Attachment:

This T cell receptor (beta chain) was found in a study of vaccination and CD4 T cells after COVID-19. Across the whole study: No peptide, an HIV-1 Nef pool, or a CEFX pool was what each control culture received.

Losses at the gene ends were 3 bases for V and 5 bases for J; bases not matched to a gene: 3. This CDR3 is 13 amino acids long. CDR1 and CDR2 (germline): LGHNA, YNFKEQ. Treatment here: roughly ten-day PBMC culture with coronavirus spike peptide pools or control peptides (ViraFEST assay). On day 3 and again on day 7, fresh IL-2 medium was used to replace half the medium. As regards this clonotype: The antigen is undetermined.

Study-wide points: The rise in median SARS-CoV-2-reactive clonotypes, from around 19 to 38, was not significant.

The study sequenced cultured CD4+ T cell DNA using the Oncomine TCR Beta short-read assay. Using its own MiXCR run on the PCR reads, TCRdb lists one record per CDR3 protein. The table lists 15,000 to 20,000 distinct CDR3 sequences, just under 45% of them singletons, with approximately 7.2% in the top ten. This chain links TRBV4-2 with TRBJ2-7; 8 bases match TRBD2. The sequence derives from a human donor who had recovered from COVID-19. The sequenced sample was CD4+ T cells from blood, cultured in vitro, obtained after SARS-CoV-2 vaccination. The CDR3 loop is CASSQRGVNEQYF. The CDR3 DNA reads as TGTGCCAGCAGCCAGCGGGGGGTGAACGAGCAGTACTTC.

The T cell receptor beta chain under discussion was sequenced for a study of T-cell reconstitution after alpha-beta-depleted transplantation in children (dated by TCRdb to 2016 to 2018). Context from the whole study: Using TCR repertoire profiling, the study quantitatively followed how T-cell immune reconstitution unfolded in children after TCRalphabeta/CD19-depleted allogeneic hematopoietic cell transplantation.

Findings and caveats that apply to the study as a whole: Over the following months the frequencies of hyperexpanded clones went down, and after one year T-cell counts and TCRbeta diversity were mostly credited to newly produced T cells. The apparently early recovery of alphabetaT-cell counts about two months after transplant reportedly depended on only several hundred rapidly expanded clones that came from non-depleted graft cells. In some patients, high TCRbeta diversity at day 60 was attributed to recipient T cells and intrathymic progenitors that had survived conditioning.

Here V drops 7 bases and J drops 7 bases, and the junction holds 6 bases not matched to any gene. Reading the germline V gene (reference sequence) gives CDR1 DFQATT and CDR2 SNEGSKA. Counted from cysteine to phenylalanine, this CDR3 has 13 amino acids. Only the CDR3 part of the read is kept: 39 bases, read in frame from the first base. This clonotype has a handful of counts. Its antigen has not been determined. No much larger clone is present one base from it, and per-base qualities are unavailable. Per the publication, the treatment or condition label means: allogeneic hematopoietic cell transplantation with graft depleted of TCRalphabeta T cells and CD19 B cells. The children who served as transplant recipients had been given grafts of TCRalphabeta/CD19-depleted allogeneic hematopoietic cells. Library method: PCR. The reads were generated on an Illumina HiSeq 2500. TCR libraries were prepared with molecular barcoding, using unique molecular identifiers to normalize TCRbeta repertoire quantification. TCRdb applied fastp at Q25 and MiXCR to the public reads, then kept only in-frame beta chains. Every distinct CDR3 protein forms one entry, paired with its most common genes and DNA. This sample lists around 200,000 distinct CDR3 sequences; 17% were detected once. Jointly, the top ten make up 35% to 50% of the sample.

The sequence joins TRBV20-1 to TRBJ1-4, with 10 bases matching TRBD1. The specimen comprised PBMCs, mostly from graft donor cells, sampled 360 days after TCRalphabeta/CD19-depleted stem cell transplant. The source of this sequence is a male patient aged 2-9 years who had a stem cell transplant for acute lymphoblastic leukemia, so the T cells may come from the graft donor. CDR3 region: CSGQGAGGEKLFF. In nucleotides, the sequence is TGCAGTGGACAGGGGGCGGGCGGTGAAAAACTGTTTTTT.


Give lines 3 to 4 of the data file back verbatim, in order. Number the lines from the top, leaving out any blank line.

Study-wide points: The rise in median SARS-CoV-2-reactive clonotypes, from around 19 to 38, was not significant.

The study sequenced cultured CD4+ T cell DNA using the Oncomine TCR Beta short-read assay. Using its own MiXCR run on the PCR reads, TCRdb lists one record per CDR3 protein. The table lists 15,000 to 20,000 distinct CDR3 sequences, just under 45% of them singletons, with approximately 7.2% in the top ten. This chain links TRBV4-2 with TRBJ2-7; 8 bases match TRBD2. The sequence derives from a human donor who had recovered from COVID-19. The sequenced sample was CD4+ T cells from blood, cultured in vitro, obtained after SARS-CoV-2 vaccination. The CDR3 loop is CASSQRGVNEQYF. The CDR3 DNA reads as TGTGCCAGCAGCCAGCGGGGGGTGAACGAGCAGTACTTC.